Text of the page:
“We know that cancers grow more rapidly in our younger patients, and having that annual mammogram can be lifesaving,” Dr. Lehman said. “After menopause, it may be perfectly acceptable to reduce that frequency to every two years. But what I’m most concerned about is the women who haven’t been in for a mammogram for two, three or four years, those women that have never had a mammogram. We all agree regular screening mammography saves lives.”
Types Of Treatment
There are many treatment options for people with this disease including surgery, radiation therapy, chemotherapy, hormonal therapy, targeted therapy and immunotherapy.
Appropriate treatments depend greatly on the specifics of each case. Identifying these specifics means looking into whether the cancerous cells have certain receptors. These receptors – the estrogen receptor, the progesterone receptor and the HER2 receptor – can help identify the unique features of the cancer and help personalize treatment.
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“These receptors, I like to imagine them like little hands on the outside of the cell, they can grab hold of what we call ligands, and these ligands are essentially the hormones that may be circulating in the bloodstream that can then be pulled into this cancer cell and used as a fertilizer, as growth support for the cells,” Dr. Comen told SurvivorNet.
The Unique Features Of Breast Cancer: Deciding The Right Course Of Treatment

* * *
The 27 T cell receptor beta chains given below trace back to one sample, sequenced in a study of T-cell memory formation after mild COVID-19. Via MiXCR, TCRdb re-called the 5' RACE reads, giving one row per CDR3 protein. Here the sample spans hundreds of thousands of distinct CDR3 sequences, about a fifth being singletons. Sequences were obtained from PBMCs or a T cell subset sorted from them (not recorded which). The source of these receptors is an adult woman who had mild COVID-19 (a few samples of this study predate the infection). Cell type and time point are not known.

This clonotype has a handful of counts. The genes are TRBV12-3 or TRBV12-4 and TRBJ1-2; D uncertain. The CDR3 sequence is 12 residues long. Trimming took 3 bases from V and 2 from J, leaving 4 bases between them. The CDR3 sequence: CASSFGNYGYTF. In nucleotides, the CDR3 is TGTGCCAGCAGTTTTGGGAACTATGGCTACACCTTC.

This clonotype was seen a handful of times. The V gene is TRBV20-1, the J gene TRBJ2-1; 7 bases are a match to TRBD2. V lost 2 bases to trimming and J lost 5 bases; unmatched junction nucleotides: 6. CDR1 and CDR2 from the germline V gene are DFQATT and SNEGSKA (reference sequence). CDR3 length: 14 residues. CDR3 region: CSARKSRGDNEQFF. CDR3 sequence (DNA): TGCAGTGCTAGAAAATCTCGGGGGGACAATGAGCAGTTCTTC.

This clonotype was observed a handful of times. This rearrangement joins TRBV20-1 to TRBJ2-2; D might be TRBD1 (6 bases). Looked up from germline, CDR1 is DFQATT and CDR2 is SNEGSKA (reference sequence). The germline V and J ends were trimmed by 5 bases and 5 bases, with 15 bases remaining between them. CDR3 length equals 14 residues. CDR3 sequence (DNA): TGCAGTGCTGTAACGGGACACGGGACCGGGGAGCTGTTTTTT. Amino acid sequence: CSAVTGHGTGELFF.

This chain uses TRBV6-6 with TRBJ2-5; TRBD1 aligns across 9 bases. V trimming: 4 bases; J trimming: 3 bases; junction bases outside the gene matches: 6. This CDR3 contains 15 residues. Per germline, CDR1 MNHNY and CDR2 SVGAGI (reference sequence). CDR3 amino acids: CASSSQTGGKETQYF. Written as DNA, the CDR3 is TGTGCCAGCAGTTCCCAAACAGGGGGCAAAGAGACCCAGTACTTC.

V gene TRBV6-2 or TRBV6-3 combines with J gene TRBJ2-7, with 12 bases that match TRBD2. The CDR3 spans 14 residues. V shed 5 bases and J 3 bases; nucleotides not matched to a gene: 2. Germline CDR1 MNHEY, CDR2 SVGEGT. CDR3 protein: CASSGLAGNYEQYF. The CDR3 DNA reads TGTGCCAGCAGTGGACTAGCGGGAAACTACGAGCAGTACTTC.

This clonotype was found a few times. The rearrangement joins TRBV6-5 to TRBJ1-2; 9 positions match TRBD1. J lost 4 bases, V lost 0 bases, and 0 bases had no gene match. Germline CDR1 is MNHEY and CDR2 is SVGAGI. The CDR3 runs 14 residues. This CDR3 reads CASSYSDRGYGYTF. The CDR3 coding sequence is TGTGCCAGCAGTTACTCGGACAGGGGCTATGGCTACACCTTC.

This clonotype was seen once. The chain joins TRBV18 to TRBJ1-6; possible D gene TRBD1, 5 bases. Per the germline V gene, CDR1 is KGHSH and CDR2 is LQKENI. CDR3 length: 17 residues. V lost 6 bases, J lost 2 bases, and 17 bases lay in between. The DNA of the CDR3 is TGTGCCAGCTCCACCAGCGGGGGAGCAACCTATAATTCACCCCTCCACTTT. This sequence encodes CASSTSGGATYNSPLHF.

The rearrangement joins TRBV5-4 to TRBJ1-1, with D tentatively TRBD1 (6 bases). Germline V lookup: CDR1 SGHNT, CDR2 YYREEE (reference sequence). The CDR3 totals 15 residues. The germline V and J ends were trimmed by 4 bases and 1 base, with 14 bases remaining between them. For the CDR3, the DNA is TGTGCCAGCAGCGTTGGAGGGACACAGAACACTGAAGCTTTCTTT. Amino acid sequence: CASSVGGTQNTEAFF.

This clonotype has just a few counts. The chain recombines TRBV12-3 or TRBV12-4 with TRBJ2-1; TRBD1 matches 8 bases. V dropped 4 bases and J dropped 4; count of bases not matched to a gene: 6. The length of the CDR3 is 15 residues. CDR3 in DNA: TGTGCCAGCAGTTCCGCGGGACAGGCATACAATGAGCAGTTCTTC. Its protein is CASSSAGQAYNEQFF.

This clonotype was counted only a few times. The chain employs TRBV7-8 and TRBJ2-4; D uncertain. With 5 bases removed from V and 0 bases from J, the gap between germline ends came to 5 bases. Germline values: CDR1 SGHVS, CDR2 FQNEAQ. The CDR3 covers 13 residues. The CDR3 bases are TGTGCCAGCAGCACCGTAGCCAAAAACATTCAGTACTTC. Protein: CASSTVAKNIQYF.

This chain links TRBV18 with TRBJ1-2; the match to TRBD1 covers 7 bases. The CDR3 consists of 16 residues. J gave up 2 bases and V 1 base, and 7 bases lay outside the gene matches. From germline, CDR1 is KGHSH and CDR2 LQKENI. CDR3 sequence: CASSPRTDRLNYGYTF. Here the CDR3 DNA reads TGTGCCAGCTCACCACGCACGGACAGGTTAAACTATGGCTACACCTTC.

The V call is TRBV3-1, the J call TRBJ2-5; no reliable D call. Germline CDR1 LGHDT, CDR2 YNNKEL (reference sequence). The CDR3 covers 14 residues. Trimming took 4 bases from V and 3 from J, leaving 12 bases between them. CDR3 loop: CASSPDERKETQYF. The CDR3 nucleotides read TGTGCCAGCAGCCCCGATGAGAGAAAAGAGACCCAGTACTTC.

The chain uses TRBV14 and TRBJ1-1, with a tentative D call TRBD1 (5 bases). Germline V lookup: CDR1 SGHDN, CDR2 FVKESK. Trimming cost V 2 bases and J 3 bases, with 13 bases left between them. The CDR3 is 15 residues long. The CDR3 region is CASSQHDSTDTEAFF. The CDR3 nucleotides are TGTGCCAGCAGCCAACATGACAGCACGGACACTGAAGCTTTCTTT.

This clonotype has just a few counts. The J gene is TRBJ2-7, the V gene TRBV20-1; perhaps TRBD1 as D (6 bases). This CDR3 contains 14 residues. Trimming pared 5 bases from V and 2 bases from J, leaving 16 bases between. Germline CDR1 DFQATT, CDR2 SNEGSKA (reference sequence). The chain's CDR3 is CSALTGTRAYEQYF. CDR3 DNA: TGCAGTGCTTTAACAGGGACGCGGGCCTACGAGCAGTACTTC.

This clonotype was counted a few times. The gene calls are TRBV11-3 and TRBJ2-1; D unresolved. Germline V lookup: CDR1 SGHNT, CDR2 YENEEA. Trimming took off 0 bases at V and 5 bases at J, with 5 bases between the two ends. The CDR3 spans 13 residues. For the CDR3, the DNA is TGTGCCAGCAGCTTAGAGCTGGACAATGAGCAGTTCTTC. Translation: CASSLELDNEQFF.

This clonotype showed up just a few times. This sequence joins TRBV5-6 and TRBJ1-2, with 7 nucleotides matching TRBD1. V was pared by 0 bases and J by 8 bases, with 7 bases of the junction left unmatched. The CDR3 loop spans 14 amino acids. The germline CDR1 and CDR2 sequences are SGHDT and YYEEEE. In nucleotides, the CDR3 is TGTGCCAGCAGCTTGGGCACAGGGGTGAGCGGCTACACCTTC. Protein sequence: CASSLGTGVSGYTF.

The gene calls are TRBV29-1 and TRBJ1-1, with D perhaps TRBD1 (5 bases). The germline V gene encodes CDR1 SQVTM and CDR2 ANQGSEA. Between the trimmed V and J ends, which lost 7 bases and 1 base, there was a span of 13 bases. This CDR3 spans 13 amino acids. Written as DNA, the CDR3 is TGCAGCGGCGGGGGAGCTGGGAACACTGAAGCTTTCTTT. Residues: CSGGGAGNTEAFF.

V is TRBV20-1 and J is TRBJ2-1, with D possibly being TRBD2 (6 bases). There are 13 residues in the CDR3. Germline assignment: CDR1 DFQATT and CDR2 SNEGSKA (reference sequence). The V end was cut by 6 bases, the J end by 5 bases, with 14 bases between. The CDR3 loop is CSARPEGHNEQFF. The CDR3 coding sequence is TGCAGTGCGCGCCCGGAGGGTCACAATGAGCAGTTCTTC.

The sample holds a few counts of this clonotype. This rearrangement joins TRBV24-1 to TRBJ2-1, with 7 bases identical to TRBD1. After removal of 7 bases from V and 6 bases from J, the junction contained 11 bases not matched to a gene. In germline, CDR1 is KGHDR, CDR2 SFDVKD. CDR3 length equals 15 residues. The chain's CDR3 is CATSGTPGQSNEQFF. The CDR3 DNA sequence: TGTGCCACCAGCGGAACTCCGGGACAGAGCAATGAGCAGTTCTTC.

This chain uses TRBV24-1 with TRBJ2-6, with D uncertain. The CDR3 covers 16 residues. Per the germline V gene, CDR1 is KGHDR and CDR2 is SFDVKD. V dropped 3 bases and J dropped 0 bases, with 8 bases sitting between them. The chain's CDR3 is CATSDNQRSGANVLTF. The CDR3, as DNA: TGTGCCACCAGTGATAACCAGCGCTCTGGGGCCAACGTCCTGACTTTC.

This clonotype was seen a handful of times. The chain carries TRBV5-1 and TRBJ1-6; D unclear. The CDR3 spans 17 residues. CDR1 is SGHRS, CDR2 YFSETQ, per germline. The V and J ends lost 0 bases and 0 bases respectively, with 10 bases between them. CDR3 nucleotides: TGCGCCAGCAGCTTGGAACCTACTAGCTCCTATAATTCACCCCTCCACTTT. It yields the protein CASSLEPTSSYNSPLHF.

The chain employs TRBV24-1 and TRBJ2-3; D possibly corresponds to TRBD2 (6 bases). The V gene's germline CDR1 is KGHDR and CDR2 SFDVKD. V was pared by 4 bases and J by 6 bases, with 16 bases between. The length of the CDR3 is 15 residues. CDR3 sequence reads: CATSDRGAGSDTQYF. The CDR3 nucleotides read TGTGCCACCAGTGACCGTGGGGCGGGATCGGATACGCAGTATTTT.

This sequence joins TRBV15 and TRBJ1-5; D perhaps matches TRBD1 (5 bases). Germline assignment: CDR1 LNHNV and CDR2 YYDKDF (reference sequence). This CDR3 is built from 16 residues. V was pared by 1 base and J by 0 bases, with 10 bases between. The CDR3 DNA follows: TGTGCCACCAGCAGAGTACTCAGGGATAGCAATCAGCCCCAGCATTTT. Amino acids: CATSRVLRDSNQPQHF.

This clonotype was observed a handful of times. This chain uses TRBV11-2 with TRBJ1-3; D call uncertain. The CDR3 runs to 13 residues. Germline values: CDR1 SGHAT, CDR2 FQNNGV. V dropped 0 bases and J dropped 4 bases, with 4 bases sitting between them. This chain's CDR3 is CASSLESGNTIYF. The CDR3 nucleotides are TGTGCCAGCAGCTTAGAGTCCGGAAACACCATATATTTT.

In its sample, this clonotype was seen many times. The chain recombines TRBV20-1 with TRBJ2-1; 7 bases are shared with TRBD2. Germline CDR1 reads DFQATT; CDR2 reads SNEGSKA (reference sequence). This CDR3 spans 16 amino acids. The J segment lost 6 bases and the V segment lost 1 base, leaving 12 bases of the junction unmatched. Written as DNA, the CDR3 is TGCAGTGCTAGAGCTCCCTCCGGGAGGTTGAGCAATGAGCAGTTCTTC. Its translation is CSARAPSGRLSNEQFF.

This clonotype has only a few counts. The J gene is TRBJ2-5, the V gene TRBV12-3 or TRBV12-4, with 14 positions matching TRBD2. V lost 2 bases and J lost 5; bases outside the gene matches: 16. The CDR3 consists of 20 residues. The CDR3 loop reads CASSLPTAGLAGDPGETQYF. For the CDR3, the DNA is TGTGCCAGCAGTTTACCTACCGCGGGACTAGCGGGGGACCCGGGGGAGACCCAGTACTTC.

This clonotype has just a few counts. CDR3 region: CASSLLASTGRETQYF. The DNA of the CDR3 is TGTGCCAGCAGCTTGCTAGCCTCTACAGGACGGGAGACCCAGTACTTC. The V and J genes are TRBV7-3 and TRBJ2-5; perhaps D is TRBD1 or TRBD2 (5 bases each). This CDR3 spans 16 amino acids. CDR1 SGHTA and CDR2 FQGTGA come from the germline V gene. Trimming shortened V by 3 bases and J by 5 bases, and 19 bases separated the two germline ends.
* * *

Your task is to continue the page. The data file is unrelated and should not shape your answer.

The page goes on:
One example of a type of ligand that can stimulate a cancer cell is the hormone estrogen, hence why an estrogen receptor positive breast cancer will grow when stimulated by estrogen. For these cases, your doctor may offer treatment that specifically targets the estrogen receptor. But for HER2 positive breast cancers, therapies that uniquely target the HER2 receptor may be the most beneficial.
Fertility After Breast Cancer
The likelihood of a woman naturally conceiving a child decreases after undergoing treatment for breast cancer.
“Fertility after a breast cancer diagnosis is fairly complicated,” Dr. Sarah Cate, a breast surgeon at Mount Sinai, previously explained in an interview with SurvivorNet.
“Some patients that need chemotherapy may not be able to have children afterward because chemotherapy pauses menopause.”
Dr. Cate said that oncologists often sit down and lay out the possible options with each patient. At Mount Sinai, a fertility specialist will also be present for those conversations.
“I always ask patients that either don’t have kids or are at an age where they could have kids, do they want more children,” said Dr. Cate.
“And then we would talk to them about preserving fertility, meaning typically to either take eggs or to make embryos if they have a significant other.”
Doctors will then preserve those eggs or embryos for possible use after treatment.
Fertility Preservation After Cancer Diagnosis
Dr. Cate also said that the level of chemo and stage of the disease play a role in determining whether a woman can conceive after cancer treatment.
“We don’t have a lot of hard and fast evidence that it’s not safe to have a child,” stated Dr. Cate. “It typically depends on the patient’s stage, the type of breast cancer that they have, and really individual features of the breast cancer, whether or not it’s safe for them to go and have a baby after a diagnosis of breast cancer.”
Some encourage women to wait six months after completing chemo to try and conceive. However, this is not always an obstacle for some breast cancer warriors.
Contributing: SurvivorNet Staff